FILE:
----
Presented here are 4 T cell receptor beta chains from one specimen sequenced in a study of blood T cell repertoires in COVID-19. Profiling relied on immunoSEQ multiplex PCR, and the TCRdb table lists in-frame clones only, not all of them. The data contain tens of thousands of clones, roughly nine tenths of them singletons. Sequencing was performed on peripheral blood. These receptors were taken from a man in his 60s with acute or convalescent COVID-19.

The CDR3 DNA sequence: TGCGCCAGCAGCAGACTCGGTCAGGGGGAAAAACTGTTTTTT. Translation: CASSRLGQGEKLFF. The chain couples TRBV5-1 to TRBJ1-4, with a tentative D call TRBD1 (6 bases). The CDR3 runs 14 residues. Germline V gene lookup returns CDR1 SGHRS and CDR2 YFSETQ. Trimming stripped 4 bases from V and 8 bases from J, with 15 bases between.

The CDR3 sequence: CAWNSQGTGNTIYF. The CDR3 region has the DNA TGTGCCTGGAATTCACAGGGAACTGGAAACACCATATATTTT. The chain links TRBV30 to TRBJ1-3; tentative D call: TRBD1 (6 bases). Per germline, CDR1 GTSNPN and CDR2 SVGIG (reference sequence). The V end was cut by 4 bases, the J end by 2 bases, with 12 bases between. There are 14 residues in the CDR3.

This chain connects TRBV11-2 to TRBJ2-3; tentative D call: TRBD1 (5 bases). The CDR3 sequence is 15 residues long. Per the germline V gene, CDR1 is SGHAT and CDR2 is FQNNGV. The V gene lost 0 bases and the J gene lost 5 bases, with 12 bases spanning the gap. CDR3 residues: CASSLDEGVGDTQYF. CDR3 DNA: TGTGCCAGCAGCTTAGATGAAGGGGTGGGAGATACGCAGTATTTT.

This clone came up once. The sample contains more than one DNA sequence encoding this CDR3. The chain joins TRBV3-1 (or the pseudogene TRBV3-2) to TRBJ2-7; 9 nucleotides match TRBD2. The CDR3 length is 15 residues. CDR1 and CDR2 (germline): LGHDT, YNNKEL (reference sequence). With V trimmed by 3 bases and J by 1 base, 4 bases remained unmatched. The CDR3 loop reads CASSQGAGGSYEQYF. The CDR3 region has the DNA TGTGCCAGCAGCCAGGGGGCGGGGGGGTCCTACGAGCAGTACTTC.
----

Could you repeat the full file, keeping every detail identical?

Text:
Presented here are 4 T cell receptor beta chains from one specimen sequenced in a study of blood T cell repertoires in COVID-19. Profiling relied on immunoSEQ multiplex PCR, and the TCRdb table lists in-frame clones only, not all of them. The data contain tens of thousands of clones, roughly nine tenths of them singletons. Sequencing was performed on peripheral blood. These receptors were taken from a man in his 60s with acute or convalescent COVID-19.

The CDR3 DNA sequence: TGCGCCAGCAGCAGACTCGGTCAGGGGGAAAAACTGTTTTTT. Translation: CASSRLGQGEKLFF. The chain couples TRBV5-1 to TRBJ1-4, with a tentative D call TRBD1 (6 bases). The CDR3 runs 14 residues. Germline V gene lookup returns CDR1 SGHRS and CDR2 YFSETQ. Trimming stripped 4 bases from V and 8 bases from J, with 15 bases between.

The CDR3 sequence: CAWNSQGTGNTIYF. The CDR3 region has the DNA TGTGCCTGGAATTCACAGGGAACTGGAAACACCATATATTTT. The chain links TRBV30 to TRBJ1-3; tentative D call: TRBD1 (6 bases). Per germline, CDR1 GTSNPN and CDR2 SVGIG (reference sequence). The V end was cut by 4 bases, the J end by 2 bases, with 12 bases between. There are 14 residues in the CDR3.

This chain connects TRBV11-2 to TRBJ2-3; tentative D call: TRBD1 (5 bases). The CDR3 sequence is 15 residues long. Per the germline V gene, CDR1 is SGHAT and CDR2 is FQNNGV. The V gene lost 0 bases and the J gene lost 5 bases, with 12 bases spanning the gap. CDR3 residues: CASSLDEGVGDTQYF. CDR3 DNA: TGTGCCAGCAGCTTAGATGAAGGGGTGGGAGATACGCAGTATTTT.

This clone came up once. The sample contains more than one DNA sequence encoding this CDR3. The chain joins TRBV3-1 (or the pseudogene TRBV3-2) to TRBJ2-7; 9 nucleotides match TRBD2. The CDR3 length is 15 residues. CDR1 and CDR2 (germline): LGHDT, YNNKEL (reference sequence). With V trimmed by 3 bases and J by 1 base, 4 bases remained unmatched. The CDR3 loop reads CASSQGAGGSYEQYF. The CDR3 region has the DNA TGTGCCAGCAGCCAGGGGGCGGGGGGGTCCTACGAGCAGTACTTC.